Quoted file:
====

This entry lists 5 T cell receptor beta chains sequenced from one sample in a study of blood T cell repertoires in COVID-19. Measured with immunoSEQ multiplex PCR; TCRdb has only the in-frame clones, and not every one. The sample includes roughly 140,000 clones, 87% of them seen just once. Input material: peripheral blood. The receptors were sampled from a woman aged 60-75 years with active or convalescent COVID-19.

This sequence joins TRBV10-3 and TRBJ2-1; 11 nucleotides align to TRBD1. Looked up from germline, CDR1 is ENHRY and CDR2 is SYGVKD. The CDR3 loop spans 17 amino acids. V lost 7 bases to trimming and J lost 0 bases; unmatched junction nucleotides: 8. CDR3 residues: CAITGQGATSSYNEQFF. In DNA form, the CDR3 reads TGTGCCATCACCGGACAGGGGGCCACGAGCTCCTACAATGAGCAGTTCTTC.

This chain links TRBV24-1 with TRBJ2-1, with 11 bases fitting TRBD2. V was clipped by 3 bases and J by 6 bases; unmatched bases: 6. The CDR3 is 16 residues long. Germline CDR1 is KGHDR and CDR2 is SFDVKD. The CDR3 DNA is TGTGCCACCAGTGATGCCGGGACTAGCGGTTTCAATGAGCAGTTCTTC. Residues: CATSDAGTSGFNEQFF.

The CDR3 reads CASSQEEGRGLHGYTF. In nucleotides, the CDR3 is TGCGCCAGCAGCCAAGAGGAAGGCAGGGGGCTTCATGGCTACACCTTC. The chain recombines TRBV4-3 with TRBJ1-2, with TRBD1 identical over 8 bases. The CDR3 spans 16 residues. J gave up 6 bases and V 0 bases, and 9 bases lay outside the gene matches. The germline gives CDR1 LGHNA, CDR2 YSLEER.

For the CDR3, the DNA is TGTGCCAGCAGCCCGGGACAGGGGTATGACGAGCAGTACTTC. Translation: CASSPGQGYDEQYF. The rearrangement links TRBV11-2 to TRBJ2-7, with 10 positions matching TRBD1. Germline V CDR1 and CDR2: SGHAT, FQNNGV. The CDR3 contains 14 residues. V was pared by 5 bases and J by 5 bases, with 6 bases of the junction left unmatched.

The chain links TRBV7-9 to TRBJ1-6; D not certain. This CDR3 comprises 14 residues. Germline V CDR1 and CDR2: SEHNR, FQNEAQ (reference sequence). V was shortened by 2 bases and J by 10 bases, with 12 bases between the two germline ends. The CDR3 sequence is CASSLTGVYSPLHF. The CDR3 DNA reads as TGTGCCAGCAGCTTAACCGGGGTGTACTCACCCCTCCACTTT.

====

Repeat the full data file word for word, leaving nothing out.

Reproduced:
This entry lists 5 T cell receptor beta chains sequenced from one sample in a study of blood T cell repertoires in COVID-19. Measured with immunoSEQ multiplex PCR; TCRdb has only the in-frame clones, and not every one. The sample includes roughly 140,000 clones, 87% of them seen just once. Input material: peripheral blood. The receptors were sampled from a woman aged 60-75 years with active or convalescent COVID-19.

This sequence joins TRBV10-3 and TRBJ2-1; 11 nucleotides align to TRBD1. Looked up from germline, CDR1 is ENHRY and CDR2 is SYGVKD. The CDR3 loop spans 17 amino acids. V lost 7 bases to trimming and J lost 0 bases; unmatched junction nucleotides: 8. CDR3 residues: CAITGQGATSSYNEQFF. In DNA form, the CDR3 reads TGTGCCATCACCGGACAGGGGGCCACGAGCTCCTACAATGAGCAGTTCTTC.

This chain links TRBV24-1 with TRBJ2-1, with 11 bases fitting TRBD2. V was clipped by 3 bases and J by 6 bases; unmatched bases: 6. The CDR3 is 16 residues long. Germline CDR1 is KGHDR and CDR2 is SFDVKD. The CDR3 DNA is TGTGCCACCAGTGATGCCGGGACTAGCGGTTTCAATGAGCAGTTCTTC. Residues: CATSDAGTSGFNEQFF.

The CDR3 reads CASSQEEGRGLHGYTF. In nucleotides, the CDR3 is TGCGCCAGCAGCCAAGAGGAAGGCAGGGGGCTTCATGGCTACACCTTC. The chain recombines TRBV4-3 with TRBJ1-2, with TRBD1 identical over 8 bases. The CDR3 spans 16 residues. J gave up 6 bases and V 0 bases, and 9 bases lay outside the gene matches. The germline gives CDR1 LGHNA, CDR2 YSLEER.

For the CDR3, the DNA is TGTGCCAGCAGCCCGGGACAGGGGTATGACGAGCAGTACTTC. Translation: CASSPGQGYDEQYF. The rearrangement links TRBV11-2 to TRBJ2-7, with 10 positions matching TRBD1. Germline V CDR1 and CDR2: SGHAT, FQNNGV. The CDR3 contains 14 residues. V was pared by 5 bases and J by 5 bases, with 6 bases of the junction left unmatched.

The chain links TRBV7-9 to TRBJ1-6; D not certain. This CDR3 comprises 14 residues. Germline V CDR1 and CDR2: SEHNR, FQNEAQ (reference sequence). V was shortened by 2 bases and J by 10 bases, with 12 bases between the two germline ends. The CDR3 sequence is CASSLTGVYSPLHF. The CDR3 DNA reads as TGTGCCAGCAGCTTAACCGGGGTGTACTCACCCCTCCACTTT.